High school runners get out of pandemic block; could football get Hail Mary pass from Gov. Newsom?
PREP SPORTS’ RETURN: The games finally have begun going on — but for now, just a few. Whether contact sports like football, wrestling, water polo and basketball happen will depend on just how quickly the virus decrease continues or whether there is a revision from the state.
High school sports was a bona fide real thing once again Thursday afternoon, as sanctioned competition occurred for the first time since the COVID-19 shutdown last March.
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From Felton to Santa Cruz to Soquel to Watsonville, boys’ and girls’ cross country runners took their marks with masked faces and probably more nerves than usual, representing the first wave of prep athletes to get back a small piece of their sporting identities.
Did they represent hope for athletes who play contact sports and need Santa Cruz County to move not just into the red tier, but into the orange or yellow to resume play?
“There’s no good way to explain it to our kids . . . [that] it will sort of take a Hail Mary from the governor for there to be a football season,” said Santa Cruz High coach Jesse Trumbull.
There’s talk that Gov. Gavin Newsom could release new youth sports guidelines by Friday that give football and boys’ and girls’ volleyball (currently required to have the county in orange tier) a chance to start in March.
Cross country is the only sport included in the first of three truncated mini-seasons that local sports officials have mapped out. The next one will include girls’ golf, girls’ tennis, swimming and track and field — all outdoor sports that can be played while still in the purple tier.
Football and volleyball would not be cleared to start practicing by March 1 and playing games by March 13 as it stands now. If current trends continue, Santa Cruz County could be back in the red within 3 to 5 weeks, but orange levels would take longer.
Those in the final mini-season that begins April 5 that should be OK to play: boys’ golf, boys’ tennis (purple tier). Those that will be in good shape if the county continues its downward virus trend and sits solidly in the red: baseball, softball, girls’ lacrosse.
The contact sports that would need the county to have advanced to orange by April 5, which might be difficult but not impossible: boys’ and girls’ water polo, boys’ and girls’ soccer and boys’ lacrosse.
The longest of odds are up against boys’ and girls’ basketball and wrestling, which are deemed the most susceptible to virus transmission and will require the county to be in the yellow tier.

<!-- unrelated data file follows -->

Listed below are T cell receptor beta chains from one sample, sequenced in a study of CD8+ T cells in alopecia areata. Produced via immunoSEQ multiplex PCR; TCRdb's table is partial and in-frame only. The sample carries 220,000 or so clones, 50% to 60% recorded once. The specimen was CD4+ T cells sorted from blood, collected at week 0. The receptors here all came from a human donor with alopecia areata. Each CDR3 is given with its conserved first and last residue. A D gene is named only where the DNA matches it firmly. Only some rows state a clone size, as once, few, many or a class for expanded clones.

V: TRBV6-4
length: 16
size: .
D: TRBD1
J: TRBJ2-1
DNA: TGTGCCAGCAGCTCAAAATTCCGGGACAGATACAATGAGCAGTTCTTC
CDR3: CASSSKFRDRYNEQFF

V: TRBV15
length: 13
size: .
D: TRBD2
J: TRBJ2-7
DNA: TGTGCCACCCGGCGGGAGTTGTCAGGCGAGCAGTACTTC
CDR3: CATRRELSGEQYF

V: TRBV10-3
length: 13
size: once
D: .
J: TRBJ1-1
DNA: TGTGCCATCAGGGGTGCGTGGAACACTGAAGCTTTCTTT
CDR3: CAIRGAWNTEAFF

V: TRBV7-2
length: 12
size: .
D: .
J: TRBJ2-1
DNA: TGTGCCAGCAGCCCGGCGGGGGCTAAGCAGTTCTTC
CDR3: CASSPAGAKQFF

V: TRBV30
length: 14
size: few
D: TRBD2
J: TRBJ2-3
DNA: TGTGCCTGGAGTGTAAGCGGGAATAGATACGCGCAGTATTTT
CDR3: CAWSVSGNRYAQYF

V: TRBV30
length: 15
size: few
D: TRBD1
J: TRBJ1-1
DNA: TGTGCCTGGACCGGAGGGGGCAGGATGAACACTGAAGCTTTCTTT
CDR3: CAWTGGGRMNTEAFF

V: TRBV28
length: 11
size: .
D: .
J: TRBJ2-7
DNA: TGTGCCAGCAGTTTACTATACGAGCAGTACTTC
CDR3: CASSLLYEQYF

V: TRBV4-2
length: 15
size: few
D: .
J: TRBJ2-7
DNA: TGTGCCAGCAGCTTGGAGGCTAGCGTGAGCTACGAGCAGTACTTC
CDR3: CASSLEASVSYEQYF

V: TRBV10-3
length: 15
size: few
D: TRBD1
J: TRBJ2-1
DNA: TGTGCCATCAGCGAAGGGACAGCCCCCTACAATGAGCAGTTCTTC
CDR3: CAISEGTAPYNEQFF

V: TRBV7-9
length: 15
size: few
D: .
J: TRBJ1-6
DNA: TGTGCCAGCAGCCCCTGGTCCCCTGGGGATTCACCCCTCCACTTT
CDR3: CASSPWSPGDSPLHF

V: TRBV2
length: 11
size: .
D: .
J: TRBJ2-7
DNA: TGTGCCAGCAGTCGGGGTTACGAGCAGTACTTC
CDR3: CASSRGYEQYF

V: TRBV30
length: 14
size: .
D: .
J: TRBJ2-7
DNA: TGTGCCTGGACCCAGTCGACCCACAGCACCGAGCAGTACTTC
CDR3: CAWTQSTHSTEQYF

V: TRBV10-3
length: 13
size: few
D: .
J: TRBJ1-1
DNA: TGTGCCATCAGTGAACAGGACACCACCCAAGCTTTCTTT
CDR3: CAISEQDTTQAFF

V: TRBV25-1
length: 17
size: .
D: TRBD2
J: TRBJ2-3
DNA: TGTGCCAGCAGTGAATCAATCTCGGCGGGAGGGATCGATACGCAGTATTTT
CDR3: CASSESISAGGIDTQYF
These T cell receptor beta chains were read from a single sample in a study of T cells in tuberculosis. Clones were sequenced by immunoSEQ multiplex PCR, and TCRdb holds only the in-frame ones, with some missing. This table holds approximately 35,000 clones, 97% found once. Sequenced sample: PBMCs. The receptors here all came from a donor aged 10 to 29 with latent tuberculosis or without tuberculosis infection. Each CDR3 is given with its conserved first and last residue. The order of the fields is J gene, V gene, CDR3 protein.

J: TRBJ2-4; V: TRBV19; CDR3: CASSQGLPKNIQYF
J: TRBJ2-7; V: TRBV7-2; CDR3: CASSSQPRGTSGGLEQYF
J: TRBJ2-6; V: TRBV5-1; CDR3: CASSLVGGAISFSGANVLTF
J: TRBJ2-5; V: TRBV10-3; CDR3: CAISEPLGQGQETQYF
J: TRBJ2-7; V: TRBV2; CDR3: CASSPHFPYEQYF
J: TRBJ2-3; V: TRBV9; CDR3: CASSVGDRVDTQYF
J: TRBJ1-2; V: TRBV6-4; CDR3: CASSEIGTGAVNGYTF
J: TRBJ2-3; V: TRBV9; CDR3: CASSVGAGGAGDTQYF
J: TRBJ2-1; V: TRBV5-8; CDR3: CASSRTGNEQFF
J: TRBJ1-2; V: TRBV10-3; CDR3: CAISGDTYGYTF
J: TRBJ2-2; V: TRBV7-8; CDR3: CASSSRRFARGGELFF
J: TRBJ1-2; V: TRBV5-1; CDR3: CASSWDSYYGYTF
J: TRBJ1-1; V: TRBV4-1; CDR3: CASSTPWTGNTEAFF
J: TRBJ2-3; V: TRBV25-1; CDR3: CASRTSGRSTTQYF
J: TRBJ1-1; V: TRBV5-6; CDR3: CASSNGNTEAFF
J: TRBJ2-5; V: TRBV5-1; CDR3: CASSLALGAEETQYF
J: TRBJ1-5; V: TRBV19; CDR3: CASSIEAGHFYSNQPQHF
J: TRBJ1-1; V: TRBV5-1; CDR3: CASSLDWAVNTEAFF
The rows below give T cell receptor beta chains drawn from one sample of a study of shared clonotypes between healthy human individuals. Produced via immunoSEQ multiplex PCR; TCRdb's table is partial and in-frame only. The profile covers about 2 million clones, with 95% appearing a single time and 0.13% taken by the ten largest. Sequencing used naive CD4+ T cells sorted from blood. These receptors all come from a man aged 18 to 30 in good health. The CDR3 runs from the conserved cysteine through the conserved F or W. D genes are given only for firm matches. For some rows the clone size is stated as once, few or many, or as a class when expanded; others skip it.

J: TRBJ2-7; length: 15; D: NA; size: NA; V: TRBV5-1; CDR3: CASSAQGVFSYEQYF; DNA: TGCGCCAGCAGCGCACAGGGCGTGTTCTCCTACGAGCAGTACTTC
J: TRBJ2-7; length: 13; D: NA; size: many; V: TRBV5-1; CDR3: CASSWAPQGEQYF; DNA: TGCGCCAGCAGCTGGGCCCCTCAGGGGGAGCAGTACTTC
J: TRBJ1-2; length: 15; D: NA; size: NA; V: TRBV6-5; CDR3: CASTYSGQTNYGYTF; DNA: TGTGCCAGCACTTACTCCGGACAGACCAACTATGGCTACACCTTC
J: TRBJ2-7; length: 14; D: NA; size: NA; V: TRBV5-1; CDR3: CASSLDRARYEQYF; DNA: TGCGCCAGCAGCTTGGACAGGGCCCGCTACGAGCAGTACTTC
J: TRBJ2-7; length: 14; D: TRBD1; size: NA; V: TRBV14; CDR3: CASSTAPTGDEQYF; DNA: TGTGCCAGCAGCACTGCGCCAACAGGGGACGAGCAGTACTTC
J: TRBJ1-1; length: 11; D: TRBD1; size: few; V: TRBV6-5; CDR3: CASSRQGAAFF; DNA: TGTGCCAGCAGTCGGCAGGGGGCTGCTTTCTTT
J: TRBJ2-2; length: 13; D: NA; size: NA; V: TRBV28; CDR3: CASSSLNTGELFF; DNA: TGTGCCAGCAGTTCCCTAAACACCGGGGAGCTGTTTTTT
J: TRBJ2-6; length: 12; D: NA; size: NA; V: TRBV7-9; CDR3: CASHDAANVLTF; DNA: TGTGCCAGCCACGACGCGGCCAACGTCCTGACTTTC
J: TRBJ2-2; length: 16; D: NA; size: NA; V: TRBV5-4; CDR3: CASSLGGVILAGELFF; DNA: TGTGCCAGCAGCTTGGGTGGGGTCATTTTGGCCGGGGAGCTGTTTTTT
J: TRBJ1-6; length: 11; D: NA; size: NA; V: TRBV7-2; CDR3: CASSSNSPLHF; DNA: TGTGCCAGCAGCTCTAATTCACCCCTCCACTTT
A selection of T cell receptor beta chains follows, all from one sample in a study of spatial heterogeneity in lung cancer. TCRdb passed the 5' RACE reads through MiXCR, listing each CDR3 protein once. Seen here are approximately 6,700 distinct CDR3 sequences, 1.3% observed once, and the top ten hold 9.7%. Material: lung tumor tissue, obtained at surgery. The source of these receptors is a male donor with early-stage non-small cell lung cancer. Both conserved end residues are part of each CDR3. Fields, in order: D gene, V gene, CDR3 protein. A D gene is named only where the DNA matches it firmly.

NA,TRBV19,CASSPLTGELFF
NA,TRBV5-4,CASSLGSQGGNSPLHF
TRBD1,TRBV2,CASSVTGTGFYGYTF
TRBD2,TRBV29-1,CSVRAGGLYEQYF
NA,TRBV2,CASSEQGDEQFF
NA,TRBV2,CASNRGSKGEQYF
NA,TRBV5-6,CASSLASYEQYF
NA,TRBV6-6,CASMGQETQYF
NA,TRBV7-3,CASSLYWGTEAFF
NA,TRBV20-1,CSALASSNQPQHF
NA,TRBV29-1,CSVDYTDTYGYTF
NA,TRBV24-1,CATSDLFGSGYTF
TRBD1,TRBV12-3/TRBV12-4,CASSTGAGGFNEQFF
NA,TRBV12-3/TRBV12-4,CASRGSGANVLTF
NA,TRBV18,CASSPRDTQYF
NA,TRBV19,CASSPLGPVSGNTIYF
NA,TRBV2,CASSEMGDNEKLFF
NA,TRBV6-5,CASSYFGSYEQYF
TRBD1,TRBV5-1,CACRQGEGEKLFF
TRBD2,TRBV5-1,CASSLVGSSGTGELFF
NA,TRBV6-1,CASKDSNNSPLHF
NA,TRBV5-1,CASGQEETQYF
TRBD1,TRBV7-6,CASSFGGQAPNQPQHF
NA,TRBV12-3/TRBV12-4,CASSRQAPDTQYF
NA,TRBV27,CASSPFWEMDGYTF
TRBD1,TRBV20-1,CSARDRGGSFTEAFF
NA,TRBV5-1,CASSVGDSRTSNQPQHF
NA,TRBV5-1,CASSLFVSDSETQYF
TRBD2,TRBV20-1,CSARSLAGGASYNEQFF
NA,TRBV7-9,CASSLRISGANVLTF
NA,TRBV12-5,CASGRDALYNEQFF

Whatever happens, much like the rest of pandemic living, these won’t be your normal sports seasons. And concerns about injuries due to the odd timing and lack of advance practice for these seasons are very real.
Trumbull, whose Cardinals shocked many by getting to the Northern California championships in December 2019 — the last month football was played in California — feels lucky to have only four seniors on the roster.
That way it’s mainly the kids who might want to go try to get a track season in, rather than keep their dream of a four-game football season alive.
Public schools throughout Santa Cruz County had been discussing a return to the classroom through hybrid learning in...
“Four games is a heck of a lot better than no games,” he said. “Our kids have been excited about it, pretty much keeping up that same attitude. Anything we can get we’re going to take. But the longer it drags on, the enthusiasm does kind of wane.”
When Monte Vista Christian football coach JB Williams finally got his players back together for small training cohorts in the fall, it took less than a second to figure out how much they’d missed it. There was a storm approaching that November day and as soon as Williams had outlined all the COVID precautions the team would be taking, the skies opened up with a downpour.
“Not one kid complained and I couldn’t get them to slow down, they were so energized,” he recalled. “Those kids are dying to get out there. They’ve been playing video games for eight months. I had a kid that was totally exhausted and I tried to get him to rest and it was like ‘No, coach, I’m fine.’ It was really, really something.”